Expedition Will Sample Crater Left By Dinosaur-Killing Asteroid

Artist’s impression of the Chicxulub asteroid impacting the Yucatan Peninsula as pterodactyls fly in the sky above. Painting by Donald E. Davis. Credit: NASA

An international research team is formalizing plans to drill nearly 5,000 feet below the seabed to take core samples from the crater of the asteroid that wiped out the dinosaurs.

The group met last week in Merida, Mexico, a city within the nearly 125-mile-wide impact site, to explain the research plans and put out a call for scientists to join the expedition planned for spring 2016. The roughly $10 million in funding for the expedition has been approved and scheduled by the European Consortium for Ocean Research Drilling (ECORD)—part of the International Ocean Discovery Program (IODP)—and the International Continental Scientific Drilling Program (ICDP).

Dinosaurs and other reptiles ruled the planet for 135 million years. That all changed 65.5 million years ago when a 9-mile-wide asteroid slammed into the Earth, triggering a series of apocalyptic events that killed most large animals and plants, and wiped out the dinosaurs and large marine reptiles. The event set the stage for mammals—and eventually humans—to take over. Yet, we have few geologic samples of the now buried impact crater.

Sean Gulick, a researcher at The University of Texas at Austin Institute for Geophysics (UTIG), and a team of scientists from the U.K. and Mexico are working to change that. The team is planning to take the first offshore core samples from near the center of the impact crater, which is called Chicxulub after the seaside village on the Yucatán Peninsula near the crater’s center.

The team, led by Gulick and Joanna Morgan of Imperial College London, will be sampling the crater’s “peak ring”—an enigmatic ring of topographically elevated rocks that surrounds the crater’s center, rises above its floor and has been buried during the past 65.5 million years by sediments.

A peak ring is a feature that is present in all craters caused by large impacts on rocky planetoids. By sampling the Chicxulub peak ring and analyzing its key features, researchers hope to uncover the impact details that set in motion one of the planet’s most profound extinctions, while also shedding light on the mechanisms of large impacts on Earth and on other rocky planets.

“What are the peaks made of? And what can they tell us about the fundamental processes of impacts, which is this dominant planetary resurfacing phenomena?” said Gulick, who is also a research associate professor at the UT Jackson School of Geosciences. UTIG is a research unit of the Jackson School.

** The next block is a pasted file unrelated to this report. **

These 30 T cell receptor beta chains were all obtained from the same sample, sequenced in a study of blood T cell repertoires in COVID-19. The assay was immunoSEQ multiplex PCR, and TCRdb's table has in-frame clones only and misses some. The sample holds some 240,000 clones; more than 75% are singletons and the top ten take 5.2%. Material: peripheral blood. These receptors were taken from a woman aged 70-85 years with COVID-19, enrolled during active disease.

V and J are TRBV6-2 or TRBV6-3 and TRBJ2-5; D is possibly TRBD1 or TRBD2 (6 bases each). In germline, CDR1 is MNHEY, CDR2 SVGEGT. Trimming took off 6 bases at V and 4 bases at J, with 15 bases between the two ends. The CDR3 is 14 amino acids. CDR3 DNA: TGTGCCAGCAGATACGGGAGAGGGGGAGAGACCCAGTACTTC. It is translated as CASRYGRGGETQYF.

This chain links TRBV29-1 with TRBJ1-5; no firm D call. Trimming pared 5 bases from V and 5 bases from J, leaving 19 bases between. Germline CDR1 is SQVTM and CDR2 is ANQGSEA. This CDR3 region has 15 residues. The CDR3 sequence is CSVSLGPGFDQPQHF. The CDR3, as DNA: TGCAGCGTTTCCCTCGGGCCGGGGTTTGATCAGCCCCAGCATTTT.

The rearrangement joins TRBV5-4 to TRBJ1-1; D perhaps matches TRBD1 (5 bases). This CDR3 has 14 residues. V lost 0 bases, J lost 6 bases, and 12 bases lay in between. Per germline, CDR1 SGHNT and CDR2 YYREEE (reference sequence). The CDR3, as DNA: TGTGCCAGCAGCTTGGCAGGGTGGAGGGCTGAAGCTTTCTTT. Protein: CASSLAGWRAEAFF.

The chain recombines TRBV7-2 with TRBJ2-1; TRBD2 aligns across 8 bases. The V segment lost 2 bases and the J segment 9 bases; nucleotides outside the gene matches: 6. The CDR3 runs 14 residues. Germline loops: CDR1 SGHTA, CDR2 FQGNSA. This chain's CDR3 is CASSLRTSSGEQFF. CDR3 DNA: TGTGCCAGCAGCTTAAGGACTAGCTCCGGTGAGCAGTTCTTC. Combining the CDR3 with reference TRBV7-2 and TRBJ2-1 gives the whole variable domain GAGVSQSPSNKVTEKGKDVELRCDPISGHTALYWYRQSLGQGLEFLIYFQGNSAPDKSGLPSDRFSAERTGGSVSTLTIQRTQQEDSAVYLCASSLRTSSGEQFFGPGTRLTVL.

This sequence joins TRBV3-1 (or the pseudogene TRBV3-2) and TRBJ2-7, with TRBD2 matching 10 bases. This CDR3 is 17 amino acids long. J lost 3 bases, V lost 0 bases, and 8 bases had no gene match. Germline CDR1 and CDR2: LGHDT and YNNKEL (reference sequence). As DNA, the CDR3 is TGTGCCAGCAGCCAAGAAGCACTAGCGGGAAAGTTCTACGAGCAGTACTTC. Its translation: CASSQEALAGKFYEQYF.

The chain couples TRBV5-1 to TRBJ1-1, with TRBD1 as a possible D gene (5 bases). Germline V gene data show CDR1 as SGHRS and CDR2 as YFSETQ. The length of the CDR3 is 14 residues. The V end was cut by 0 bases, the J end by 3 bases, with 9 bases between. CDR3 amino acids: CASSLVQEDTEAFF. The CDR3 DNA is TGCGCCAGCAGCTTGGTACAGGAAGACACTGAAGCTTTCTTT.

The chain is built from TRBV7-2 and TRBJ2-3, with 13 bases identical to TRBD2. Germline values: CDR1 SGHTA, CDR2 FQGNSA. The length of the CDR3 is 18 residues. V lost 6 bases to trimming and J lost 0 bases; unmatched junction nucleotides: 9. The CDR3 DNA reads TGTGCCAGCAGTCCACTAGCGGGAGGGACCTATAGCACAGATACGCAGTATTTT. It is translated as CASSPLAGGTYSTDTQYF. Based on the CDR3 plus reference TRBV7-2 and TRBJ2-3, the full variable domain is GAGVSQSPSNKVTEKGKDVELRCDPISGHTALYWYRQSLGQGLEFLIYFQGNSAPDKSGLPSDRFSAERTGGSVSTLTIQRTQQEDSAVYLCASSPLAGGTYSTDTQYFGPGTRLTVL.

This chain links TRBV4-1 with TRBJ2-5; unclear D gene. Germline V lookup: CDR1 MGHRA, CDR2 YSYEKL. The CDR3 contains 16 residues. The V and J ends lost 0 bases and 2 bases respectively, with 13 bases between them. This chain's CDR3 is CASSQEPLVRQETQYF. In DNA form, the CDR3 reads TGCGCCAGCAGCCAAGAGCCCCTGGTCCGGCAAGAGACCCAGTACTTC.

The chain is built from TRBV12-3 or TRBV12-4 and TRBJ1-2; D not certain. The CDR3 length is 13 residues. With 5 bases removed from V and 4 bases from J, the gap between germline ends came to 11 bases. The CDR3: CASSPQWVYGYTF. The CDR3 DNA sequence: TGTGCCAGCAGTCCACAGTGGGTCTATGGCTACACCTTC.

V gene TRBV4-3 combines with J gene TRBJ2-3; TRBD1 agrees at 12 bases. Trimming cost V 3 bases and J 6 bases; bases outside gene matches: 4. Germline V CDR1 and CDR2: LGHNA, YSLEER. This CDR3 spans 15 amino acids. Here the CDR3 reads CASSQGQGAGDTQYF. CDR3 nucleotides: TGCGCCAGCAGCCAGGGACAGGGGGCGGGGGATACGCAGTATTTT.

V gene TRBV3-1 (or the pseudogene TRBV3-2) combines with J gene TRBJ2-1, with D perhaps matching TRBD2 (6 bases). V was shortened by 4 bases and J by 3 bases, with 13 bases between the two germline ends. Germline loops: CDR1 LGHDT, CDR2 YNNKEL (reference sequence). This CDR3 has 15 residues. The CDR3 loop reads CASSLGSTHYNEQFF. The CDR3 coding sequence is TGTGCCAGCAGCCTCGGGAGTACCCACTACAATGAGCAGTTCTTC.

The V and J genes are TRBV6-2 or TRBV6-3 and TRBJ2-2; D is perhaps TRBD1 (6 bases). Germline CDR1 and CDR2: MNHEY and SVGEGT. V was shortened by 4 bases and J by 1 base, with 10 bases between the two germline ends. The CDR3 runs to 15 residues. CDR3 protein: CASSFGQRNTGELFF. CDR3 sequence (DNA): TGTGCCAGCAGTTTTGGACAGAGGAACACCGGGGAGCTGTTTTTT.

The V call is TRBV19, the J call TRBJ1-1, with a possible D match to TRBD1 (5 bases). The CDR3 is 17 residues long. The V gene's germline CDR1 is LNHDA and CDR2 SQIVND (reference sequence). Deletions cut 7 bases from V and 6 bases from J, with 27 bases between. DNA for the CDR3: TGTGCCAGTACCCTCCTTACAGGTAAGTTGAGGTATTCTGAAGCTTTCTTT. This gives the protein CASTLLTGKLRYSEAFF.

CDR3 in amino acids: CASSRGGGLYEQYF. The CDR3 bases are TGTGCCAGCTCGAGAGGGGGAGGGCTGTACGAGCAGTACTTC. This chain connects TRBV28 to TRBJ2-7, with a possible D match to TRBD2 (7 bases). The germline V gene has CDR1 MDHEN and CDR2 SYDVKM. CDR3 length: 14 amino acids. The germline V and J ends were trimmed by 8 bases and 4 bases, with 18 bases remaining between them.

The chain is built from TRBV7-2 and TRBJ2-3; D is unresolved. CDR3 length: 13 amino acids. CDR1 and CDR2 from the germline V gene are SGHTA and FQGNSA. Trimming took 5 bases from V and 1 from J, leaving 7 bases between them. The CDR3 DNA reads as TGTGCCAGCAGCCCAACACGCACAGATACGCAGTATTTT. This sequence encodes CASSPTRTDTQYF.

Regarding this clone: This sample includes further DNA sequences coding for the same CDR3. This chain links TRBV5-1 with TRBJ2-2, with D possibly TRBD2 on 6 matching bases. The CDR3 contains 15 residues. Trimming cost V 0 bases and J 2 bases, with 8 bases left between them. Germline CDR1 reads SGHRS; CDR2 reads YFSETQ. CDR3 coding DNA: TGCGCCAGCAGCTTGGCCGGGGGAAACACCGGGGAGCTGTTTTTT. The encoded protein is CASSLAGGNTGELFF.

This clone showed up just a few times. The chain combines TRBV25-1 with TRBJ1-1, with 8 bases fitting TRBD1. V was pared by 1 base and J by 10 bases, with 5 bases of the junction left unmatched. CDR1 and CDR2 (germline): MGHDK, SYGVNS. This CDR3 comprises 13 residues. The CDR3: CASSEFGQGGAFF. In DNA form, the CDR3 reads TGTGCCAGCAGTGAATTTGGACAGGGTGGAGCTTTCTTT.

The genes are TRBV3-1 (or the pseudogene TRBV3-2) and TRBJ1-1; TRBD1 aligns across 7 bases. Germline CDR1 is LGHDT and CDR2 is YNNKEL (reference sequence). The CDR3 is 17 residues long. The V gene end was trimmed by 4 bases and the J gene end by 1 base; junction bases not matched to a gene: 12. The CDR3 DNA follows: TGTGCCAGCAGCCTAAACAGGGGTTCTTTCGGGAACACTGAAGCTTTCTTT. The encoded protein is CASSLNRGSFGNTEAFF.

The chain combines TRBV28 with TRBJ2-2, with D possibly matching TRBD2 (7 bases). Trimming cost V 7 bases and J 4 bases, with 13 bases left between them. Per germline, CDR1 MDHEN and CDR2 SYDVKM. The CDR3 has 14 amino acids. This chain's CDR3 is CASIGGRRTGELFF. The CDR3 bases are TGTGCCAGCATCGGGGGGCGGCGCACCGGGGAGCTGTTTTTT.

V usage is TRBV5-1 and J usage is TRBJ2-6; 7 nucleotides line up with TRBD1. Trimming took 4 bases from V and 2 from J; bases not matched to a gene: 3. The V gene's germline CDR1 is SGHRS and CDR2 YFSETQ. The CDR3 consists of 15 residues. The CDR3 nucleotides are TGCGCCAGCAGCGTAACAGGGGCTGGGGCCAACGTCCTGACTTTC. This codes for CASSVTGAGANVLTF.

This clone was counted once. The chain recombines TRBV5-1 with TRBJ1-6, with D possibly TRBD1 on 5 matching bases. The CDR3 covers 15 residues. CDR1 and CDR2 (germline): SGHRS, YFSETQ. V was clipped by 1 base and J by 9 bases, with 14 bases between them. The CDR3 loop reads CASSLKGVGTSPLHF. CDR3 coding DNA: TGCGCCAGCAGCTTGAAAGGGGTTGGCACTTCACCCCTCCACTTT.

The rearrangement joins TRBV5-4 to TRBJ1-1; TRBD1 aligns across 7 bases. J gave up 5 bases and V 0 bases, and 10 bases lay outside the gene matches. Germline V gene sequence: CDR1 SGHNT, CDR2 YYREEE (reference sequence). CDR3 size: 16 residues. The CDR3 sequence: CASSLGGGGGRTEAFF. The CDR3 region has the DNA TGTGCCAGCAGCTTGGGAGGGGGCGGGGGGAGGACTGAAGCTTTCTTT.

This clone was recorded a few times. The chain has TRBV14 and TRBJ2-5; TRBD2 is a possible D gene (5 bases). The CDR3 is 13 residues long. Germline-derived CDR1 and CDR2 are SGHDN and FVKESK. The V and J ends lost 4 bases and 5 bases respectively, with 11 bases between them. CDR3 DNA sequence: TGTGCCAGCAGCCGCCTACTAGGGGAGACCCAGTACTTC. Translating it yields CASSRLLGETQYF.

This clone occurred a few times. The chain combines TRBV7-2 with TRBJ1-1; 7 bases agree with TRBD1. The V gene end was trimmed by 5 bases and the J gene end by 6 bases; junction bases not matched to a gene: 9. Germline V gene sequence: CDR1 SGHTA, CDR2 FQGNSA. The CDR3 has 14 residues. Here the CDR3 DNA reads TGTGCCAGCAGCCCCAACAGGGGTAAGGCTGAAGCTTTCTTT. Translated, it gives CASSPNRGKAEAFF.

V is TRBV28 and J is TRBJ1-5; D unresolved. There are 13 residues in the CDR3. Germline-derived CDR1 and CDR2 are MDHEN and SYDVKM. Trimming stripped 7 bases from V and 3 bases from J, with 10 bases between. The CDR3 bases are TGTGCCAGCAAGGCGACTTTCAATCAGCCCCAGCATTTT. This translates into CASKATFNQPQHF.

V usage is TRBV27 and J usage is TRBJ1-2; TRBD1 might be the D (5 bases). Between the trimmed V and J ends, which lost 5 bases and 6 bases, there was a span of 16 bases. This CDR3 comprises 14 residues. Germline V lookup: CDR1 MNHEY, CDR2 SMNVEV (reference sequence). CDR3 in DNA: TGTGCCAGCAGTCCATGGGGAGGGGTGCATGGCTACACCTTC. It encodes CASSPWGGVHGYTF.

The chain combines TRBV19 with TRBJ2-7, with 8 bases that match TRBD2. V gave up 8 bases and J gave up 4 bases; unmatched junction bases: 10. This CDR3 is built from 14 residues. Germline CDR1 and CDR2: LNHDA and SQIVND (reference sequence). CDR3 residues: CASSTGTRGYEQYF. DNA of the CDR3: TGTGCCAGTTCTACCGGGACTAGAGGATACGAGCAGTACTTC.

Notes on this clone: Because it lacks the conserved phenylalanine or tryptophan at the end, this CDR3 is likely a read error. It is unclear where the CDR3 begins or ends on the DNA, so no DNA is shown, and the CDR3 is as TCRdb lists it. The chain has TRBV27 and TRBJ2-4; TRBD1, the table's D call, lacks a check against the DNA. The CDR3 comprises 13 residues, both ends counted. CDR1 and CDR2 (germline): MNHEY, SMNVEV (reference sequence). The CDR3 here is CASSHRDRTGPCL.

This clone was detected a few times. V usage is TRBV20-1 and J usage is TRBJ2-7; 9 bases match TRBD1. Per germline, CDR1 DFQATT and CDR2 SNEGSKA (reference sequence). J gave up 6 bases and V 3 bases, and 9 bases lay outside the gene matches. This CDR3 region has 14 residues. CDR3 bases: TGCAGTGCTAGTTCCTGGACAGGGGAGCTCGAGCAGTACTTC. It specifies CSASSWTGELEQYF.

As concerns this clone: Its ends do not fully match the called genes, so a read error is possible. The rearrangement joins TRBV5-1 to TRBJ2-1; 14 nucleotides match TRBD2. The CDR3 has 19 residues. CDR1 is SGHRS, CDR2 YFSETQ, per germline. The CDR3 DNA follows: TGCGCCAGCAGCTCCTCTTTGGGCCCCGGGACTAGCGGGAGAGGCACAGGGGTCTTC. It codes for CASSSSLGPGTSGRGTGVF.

The researchers are also interested in examining traces of life that may have lived inside the peak ring’s rocks. Density readings of the rocks indicate that they probably are heavily broken and porous—features that may have served as protected microenvironments for exotic life that could have thrived in the hot, chemically enriched environment of the crater site after impact. Additionally, the earliest recovery of marine life should be recorded within the sediments that filled in the crater in the millions of years after the impact.

“The sediments that filled in the [crater] should have the record for organisms living on the sea floor and in the water that were there for the first recovery after the mass extinction event,” Gulick said. “The hope is we can watch life come back.”

The expedition will last for two months and involve penetrating nearly 5,000 feet beneath the seabed from an offshore platform. The core will be the first complete sample of the rock layers from near the crater’s center.

Once extracted, the core will be shipped to Germany and split in two. Half will be immediately analyzed by an international team of scientists from the U.S., U.K., Mexico and other nations, and half will be saved at a core repository at Texas A&M University for future research needs by the international community.

The team also includes researchers from the National Autonomous University of Mexico (UNAM) and Centro de Investigación Científica de Yucatán (CICY). Scientists interested in joining the mission must apply by May 8, 2015. For more information on the mission and the application process, see the European Consortium for Ocean Research Drilling’s call for applications.

Note : The above story is based on materials provided by University of Texas at Austin.